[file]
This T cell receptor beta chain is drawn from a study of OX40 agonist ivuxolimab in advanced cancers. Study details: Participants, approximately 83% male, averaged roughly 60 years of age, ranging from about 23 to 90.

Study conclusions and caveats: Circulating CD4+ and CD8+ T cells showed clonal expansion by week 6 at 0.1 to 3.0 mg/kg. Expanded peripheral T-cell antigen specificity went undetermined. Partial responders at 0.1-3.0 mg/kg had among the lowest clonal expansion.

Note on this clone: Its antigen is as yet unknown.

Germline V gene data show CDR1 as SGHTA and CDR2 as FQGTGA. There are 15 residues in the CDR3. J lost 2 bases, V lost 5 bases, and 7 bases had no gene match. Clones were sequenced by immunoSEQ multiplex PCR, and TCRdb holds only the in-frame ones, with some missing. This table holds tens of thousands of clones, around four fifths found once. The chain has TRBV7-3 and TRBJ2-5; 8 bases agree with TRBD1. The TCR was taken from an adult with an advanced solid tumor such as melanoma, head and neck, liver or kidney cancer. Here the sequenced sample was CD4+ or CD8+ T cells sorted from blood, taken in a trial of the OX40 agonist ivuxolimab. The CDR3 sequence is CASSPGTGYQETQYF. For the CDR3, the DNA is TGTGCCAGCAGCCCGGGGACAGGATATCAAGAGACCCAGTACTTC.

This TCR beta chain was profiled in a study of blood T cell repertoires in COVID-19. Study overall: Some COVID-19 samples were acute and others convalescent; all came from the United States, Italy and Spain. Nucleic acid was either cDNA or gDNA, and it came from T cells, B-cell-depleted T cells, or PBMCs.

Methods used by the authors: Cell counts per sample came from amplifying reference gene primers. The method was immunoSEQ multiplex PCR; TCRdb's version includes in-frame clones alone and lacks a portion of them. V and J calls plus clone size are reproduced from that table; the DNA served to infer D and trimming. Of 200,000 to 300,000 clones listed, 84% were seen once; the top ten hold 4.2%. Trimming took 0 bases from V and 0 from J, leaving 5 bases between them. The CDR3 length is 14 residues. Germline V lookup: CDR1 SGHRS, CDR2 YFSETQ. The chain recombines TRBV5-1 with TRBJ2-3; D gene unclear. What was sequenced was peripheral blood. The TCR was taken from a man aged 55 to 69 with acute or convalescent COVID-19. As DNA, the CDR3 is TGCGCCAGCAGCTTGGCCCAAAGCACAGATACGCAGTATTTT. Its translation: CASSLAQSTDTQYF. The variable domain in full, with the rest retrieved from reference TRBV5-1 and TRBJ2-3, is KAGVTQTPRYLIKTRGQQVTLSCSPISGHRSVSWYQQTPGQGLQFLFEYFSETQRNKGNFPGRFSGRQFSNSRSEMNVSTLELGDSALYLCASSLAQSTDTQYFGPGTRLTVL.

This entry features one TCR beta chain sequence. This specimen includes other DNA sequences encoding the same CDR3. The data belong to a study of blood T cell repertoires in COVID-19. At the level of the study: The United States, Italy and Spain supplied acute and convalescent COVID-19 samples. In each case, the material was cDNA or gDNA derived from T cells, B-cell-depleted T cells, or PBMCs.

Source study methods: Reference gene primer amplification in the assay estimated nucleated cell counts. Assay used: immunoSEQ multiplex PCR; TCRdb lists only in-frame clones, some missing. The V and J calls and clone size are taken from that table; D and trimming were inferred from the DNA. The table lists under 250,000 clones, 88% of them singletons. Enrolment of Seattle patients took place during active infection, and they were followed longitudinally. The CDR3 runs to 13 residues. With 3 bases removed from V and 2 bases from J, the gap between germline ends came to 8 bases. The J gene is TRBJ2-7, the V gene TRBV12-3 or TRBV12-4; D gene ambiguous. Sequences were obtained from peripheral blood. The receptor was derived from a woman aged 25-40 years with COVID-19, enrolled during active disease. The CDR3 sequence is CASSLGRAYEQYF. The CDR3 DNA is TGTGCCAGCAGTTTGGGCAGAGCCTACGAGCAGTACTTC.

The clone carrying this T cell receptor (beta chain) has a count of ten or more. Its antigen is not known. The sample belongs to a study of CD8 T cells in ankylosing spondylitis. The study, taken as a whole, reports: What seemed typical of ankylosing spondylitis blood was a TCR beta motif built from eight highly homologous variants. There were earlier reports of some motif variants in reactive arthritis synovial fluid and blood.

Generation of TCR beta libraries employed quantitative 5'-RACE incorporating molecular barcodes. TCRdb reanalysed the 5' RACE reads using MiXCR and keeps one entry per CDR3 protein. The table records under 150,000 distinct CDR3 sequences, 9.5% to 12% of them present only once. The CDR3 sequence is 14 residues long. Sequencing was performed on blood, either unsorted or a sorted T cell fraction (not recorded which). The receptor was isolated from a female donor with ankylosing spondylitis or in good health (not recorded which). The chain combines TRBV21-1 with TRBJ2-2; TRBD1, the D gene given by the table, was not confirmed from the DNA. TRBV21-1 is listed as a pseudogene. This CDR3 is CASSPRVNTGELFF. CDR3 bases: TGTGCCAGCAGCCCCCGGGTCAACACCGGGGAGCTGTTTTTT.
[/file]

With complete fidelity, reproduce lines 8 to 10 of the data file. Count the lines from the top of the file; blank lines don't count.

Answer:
Source study methods: Reference gene primer amplification in the assay estimated nucleated cell counts. Assay used: immunoSEQ multiplex PCR; TCRdb lists only in-frame clones, some missing. The V and J calls and clone size are taken from that table; D and trimming were inferred from the DNA. The table lists under 250,000 clones, 88% of them singletons. Enrolment of Seattle patients took place during active infection, and they were followed longitudinally. The CDR3 runs to 13 residues. With 3 bases removed from V and 2 bases from J, the gap between germline ends came to 8 bases. The J gene is TRBJ2-7, the V gene TRBV12-3 or TRBV12-4; D gene ambiguous. Sequences were obtained from peripheral blood. The receptor was derived from a woman aged 25-40 years with COVID-19, enrolled during active disease. The CDR3 sequence is CASSLGRAYEQYF. The CDR3 DNA is TGTGCCAGCAGTTTGGGCAGAGCCTACGAGCAGTACTTC.

The clone carrying this T cell receptor (beta chain) has a count of ten or more. Its antigen is not known. The sample belongs to a study of CD8 T cells in ankylosing spondylitis. The study, taken as a whole, reports: What seemed typical of ankylosing spondylitis blood was a TCR beta motif built from eight highly homologous variants. There were earlier reports of some motif variants in reactive arthritis synovial fluid and blood.

Generation of TCR beta libraries employed quantitative 5'-RACE incorporating molecular barcodes. TCRdb reanalysed the 5' RACE reads using MiXCR and keeps one entry per CDR3 protein. The table records under 150,000 distinct CDR3 sequences, 9.5% to 12% of them present only once. The CDR3 sequence is 14 residues long. Sequencing was performed on blood, either unsorted or a sorted T cell fraction (not recorded which). The receptor was isolated from a female donor with ankylosing spondylitis or in good health (not recorded which). The chain combines TRBV21-1 with TRBJ2-2; TRBD1, the D gene given by the table, was not confirmed from the DNA. TRBV21-1 is listed as a pseudogene. This CDR3 is CASSPRVNTGELFF. CDR3 bases: TGTGCCAGCAGCCCCCGGGTCAACACCGGGGAGCTGTTTTTT.